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International trade negotiations should contribute to establishing a level playing field, says EU canning industry

08 October 2012

The 4th World Conference of Canned Seafood, held in Vigo (Spain), brought together more than 300 representatives of the sector from 22 countries, including ACP countries such as Kenya, Cape Verde, Seychelles and Mauritius.

The organiser, ANFACO (Spanish canning and processing industry organisation), recalled that the canning sector is a global industry and, in that context, competition should take place on a level playing field where all operators comply with ‘the most advanced standards’ in terms of health and hygiene, respect for environmentally sustainable fishing practices, social protection and decent working conditions.

In their view, international trade negotiations should contribute to establishing such a level playing field. They took the example of the current negotiations with the Philippines for the access to the GSP+ scheme: they feel that it is crucial that the Philippines, as a sine qua non condition for accessing the GSP+ scheme, should ratify the international agreements for the protection of workers’ rights and elimination of child labour. More generally, the industry requested that tuna should be considered a ‘sensitive product’, rather than a ‘bargaining chip’ in all trade negotiations.

The Galician Minister of Fisheries made some concluding remarks in which she argued that working ‘in collaboration with the industry’ is the only way leading to success: ‘if this had been in previous cases, like the FPA negotiations with Mauritania, or the negotiations with Papua New Guinea, better results would have been achieved’. This echoed the demand of the European canning industry for the establishment, as part of the reform of the European Fisheries Policy, a specific advisory committee for trade and marketing issues, as a way ‘to improve the communication between the industry and the European Commission’.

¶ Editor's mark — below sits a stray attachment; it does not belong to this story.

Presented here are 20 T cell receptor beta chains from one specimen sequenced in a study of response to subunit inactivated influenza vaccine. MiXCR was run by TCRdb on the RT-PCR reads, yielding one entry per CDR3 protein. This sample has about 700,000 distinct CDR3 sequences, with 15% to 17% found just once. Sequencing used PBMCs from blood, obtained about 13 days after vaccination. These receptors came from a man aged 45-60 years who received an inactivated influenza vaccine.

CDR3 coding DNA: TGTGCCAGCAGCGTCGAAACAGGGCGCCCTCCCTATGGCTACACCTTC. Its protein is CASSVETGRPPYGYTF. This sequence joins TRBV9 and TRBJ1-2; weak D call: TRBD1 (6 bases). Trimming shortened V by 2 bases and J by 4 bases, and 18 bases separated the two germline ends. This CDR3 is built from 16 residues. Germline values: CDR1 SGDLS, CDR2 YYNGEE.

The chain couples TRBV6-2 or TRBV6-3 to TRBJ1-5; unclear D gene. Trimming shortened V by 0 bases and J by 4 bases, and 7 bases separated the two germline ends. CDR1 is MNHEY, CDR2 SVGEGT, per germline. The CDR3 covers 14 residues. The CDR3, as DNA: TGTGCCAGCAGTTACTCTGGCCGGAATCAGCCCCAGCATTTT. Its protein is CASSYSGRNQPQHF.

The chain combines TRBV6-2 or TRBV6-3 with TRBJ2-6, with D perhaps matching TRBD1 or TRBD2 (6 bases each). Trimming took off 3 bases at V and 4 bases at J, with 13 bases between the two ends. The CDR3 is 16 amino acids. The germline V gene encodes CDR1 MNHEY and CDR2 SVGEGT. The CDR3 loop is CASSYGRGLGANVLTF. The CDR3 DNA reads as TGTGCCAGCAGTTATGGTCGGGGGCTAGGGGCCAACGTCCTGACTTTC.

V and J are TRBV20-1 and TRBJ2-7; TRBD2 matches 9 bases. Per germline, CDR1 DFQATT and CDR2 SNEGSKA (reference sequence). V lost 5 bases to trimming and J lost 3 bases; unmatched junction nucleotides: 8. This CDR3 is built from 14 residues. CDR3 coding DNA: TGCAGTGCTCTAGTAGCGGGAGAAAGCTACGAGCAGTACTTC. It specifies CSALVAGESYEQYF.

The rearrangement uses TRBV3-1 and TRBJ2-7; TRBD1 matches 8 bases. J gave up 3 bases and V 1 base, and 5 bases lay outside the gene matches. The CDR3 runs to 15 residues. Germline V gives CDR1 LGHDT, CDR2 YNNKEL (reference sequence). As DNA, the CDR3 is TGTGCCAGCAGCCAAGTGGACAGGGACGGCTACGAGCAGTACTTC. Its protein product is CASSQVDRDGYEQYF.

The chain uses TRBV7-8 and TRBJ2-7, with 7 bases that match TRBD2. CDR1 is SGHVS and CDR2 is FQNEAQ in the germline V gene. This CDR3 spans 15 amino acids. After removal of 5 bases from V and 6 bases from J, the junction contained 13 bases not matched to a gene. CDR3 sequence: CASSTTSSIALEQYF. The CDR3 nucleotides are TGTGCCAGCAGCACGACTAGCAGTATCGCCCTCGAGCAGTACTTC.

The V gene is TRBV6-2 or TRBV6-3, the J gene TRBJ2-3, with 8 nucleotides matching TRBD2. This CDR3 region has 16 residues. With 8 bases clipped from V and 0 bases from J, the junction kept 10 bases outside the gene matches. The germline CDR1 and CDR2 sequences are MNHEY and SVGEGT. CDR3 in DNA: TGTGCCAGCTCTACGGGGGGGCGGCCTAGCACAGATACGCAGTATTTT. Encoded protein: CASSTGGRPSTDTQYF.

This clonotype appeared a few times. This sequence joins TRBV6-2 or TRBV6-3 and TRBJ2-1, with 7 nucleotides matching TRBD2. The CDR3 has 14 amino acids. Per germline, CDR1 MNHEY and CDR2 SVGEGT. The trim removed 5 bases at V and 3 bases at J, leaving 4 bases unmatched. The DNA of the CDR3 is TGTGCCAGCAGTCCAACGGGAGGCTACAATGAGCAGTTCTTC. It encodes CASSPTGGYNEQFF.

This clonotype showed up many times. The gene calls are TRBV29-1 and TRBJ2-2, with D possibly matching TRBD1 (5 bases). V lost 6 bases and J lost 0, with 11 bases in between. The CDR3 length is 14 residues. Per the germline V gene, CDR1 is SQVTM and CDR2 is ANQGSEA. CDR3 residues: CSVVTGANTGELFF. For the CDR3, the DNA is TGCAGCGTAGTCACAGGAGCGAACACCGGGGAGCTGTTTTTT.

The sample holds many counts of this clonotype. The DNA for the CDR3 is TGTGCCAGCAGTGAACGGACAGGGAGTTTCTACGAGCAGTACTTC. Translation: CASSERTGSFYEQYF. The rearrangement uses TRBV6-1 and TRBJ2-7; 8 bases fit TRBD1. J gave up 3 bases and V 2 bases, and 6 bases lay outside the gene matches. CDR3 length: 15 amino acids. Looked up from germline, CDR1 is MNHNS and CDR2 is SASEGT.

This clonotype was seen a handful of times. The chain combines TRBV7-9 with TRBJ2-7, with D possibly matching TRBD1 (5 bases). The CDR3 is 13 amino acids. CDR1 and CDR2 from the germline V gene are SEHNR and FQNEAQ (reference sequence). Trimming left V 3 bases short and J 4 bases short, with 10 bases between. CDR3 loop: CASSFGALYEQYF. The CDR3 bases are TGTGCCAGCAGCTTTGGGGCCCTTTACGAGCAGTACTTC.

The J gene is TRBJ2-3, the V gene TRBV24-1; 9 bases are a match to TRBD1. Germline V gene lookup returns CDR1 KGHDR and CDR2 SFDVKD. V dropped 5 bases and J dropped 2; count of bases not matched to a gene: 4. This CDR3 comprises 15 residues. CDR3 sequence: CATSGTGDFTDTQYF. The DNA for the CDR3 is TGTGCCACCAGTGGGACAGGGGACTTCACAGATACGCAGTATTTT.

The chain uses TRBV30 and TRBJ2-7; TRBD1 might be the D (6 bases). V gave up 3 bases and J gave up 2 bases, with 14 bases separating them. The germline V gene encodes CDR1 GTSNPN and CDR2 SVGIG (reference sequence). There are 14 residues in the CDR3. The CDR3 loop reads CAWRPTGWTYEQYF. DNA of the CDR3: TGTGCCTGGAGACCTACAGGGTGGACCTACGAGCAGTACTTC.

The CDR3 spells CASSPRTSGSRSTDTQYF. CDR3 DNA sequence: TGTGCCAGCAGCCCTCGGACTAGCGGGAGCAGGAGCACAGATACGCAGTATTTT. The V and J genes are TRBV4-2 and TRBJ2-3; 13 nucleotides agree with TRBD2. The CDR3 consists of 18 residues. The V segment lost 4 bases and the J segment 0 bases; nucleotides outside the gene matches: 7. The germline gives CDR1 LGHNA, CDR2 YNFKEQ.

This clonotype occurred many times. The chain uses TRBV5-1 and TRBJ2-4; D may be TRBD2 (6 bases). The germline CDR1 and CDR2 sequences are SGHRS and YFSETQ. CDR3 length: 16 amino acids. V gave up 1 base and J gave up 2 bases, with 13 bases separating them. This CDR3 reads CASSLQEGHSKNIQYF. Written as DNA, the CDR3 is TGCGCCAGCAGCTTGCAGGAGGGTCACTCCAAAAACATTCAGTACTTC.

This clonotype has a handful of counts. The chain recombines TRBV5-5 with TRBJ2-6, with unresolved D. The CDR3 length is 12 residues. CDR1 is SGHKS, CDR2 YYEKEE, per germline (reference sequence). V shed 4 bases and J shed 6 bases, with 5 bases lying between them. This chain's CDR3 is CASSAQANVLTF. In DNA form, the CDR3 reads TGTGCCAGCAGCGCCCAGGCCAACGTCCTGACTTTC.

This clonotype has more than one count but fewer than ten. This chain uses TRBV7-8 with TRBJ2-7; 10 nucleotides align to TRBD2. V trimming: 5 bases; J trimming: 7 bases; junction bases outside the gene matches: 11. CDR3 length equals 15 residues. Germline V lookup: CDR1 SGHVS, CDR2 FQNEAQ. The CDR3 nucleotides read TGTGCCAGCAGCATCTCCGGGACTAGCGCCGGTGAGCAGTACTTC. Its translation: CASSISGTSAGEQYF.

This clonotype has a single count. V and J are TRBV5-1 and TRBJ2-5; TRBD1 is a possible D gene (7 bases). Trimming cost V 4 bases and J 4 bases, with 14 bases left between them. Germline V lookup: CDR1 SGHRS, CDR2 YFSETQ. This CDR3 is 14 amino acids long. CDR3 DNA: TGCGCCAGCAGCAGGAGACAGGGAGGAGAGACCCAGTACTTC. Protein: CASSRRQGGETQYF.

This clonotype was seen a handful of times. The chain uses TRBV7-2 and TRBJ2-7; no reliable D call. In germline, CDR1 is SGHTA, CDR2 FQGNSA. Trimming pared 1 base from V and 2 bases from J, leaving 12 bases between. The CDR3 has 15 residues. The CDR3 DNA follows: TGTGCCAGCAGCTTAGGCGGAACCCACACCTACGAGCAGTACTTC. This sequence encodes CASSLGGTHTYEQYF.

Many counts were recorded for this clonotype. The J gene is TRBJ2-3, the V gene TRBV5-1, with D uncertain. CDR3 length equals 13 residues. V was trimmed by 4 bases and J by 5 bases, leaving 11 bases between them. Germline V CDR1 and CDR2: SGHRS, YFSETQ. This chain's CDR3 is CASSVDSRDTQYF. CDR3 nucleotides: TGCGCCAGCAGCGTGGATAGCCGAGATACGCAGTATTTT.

Editorial comment

The potential GSP+ accession of important Asian tuna-producing countries, like the Philippines, will undoubtedly further erode ACP tuna-producing countries’ preferences in access to the EU market, increasing competition between ACP producers and countries where production costs are lower for a variety of reasons, including economies of scale, which are difficult to achieve for ACP small island states. In some cases, it has been argued that social and environmental production standards are also lower, and where that is the case, the call by the canning industry to establish a more level playing field by promoting high social and environmental sustainability standards is welcome. However, ACP countries should ensure that EU support is provided so that they can meet such higher standards, and regain some of the competitiveness that may be lost through preference erosion. 


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